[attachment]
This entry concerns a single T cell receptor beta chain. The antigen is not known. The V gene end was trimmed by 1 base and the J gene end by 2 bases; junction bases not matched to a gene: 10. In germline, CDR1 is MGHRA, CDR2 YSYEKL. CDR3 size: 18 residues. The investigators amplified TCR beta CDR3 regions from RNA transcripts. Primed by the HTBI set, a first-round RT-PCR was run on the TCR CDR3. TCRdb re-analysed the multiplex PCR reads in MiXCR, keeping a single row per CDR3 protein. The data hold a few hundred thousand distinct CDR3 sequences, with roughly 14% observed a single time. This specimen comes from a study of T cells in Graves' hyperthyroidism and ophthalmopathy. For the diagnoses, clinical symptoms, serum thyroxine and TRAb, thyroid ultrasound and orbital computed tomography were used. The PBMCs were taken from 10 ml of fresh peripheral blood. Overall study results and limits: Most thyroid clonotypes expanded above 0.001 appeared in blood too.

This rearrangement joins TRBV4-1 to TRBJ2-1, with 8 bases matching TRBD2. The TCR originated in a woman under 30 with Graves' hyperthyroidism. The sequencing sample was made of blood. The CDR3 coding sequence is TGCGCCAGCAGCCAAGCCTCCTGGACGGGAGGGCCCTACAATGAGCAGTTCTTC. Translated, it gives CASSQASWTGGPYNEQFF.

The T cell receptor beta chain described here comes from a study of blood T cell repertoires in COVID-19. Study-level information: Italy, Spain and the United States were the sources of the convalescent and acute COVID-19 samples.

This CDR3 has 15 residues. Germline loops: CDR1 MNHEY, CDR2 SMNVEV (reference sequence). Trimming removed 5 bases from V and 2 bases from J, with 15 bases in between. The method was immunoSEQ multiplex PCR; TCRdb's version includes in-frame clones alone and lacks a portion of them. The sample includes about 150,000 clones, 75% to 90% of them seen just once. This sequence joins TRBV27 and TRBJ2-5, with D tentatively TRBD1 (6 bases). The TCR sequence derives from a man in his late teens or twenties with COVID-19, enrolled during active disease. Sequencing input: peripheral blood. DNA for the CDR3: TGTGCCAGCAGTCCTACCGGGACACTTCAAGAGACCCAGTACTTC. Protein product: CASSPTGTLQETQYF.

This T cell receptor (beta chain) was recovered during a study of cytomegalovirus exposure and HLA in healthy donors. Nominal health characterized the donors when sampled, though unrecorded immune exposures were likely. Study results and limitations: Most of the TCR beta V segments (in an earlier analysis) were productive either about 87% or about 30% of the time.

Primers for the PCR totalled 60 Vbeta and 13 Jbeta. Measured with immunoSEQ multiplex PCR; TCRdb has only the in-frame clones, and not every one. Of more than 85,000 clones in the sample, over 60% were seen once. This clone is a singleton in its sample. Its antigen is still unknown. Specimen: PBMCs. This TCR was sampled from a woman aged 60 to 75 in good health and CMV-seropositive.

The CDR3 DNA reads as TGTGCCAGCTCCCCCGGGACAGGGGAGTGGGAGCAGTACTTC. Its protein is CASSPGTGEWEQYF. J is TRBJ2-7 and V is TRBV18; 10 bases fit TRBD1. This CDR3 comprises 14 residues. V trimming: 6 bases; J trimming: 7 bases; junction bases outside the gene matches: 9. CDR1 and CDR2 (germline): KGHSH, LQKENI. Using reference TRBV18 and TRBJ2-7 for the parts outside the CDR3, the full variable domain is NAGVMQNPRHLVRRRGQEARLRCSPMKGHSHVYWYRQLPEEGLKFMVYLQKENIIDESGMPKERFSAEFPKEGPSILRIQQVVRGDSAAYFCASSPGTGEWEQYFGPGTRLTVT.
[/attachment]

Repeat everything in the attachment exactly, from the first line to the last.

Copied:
This entry concerns a single T cell receptor beta chain. The antigen is not known. The V gene end was trimmed by 1 base and the J gene end by 2 bases; junction bases not matched to a gene: 10. In germline, CDR1 is MGHRA, CDR2 YSYEKL. CDR3 size: 18 residues. The investigators amplified TCR beta CDR3 regions from RNA transcripts. Primed by the HTBI set, a first-round RT-PCR was run on the TCR CDR3. TCRdb re-analysed the multiplex PCR reads in MiXCR, keeping a single row per CDR3 protein. The data hold a few hundred thousand distinct CDR3 sequences, with roughly 14% observed a single time. This specimen comes from a study of T cells in Graves' hyperthyroidism and ophthalmopathy. For the diagnoses, clinical symptoms, serum thyroxine and TRAb, thyroid ultrasound and orbital computed tomography were used. The PBMCs were taken from 10 ml of fresh peripheral blood. Overall study results and limits: Most thyroid clonotypes expanded above 0.001 appeared in blood too.

This rearrangement joins TRBV4-1 to TRBJ2-1, with 8 bases matching TRBD2. The TCR originated in a woman under 30 with Graves' hyperthyroidism. The sequencing sample was made of blood. The CDR3 coding sequence is TGCGCCAGCAGCCAAGCCTCCTGGACGGGAGGGCCCTACAATGAGCAGTTCTTC. Translated, it gives CASSQASWTGGPYNEQFF.

The T cell receptor beta chain described here comes from a study of blood T cell repertoires in COVID-19. Study-level information: Italy, Spain and the United States were the sources of the convalescent and acute COVID-19 samples.

This CDR3 has 15 residues. Germline loops: CDR1 MNHEY, CDR2 SMNVEV (reference sequence). Trimming removed 5 bases from V and 2 bases from J, with 15 bases in between. The method was immunoSEQ multiplex PCR; TCRdb's version includes in-frame clones alone and lacks a portion of them. The sample includes about 150,000 clones, 75% to 90% of them seen just once. This sequence joins TRBV27 and TRBJ2-5, with D tentatively TRBD1 (6 bases). The TCR sequence derives from a man in his late teens or twenties with COVID-19, enrolled during active disease. Sequencing input: peripheral blood. DNA for the CDR3: TGTGCCAGCAGTCCTACCGGGACACTTCAAGAGACCCAGTACTTC. Protein product: CASSPTGTLQETQYF.

This T cell receptor (beta chain) was recovered during a study of cytomegalovirus exposure and HLA in healthy donors. Nominal health characterized the donors when sampled, though unrecorded immune exposures were likely. Study results and limitations: Most of the TCR beta V segments (in an earlier analysis) were productive either about 87% or about 30% of the time.

Primers for the PCR totalled 60 Vbeta and 13 Jbeta. Measured with immunoSEQ multiplex PCR; TCRdb has only the in-frame clones, and not every one. Of more than 85,000 clones in the sample, over 60% were seen once. This clone is a singleton in its sample. Its antigen is still unknown. Specimen: PBMCs. This TCR was sampled from a woman aged 60 to 75 in good health and CMV-seropositive.

The CDR3 DNA reads as TGTGCCAGCTCCCCCGGGACAGGGGAGTGGGAGCAGTACTTC. Its protein is CASSPGTGEWEQYF. J is TRBJ2-7 and V is TRBV18; 10 bases fit TRBD1. This CDR3 comprises 14 residues. V trimming: 6 bases; J trimming: 7 bases; junction bases outside the gene matches: 9. CDR1 and CDR2 (germline): KGHSH, LQKENI. Using reference TRBV18 and TRBJ2-7 for the parts outside the CDR3, the full variable domain is NAGVMQNPRHLVRRRGQEARLRCSPMKGHSHVYWYRQLPEEGLKFMVYLQKENIIDESGMPKERFSAEFPKEGPSILRIQQVVRGDSAAYFCASSPGTGEWEQYFGPGTRLTVT.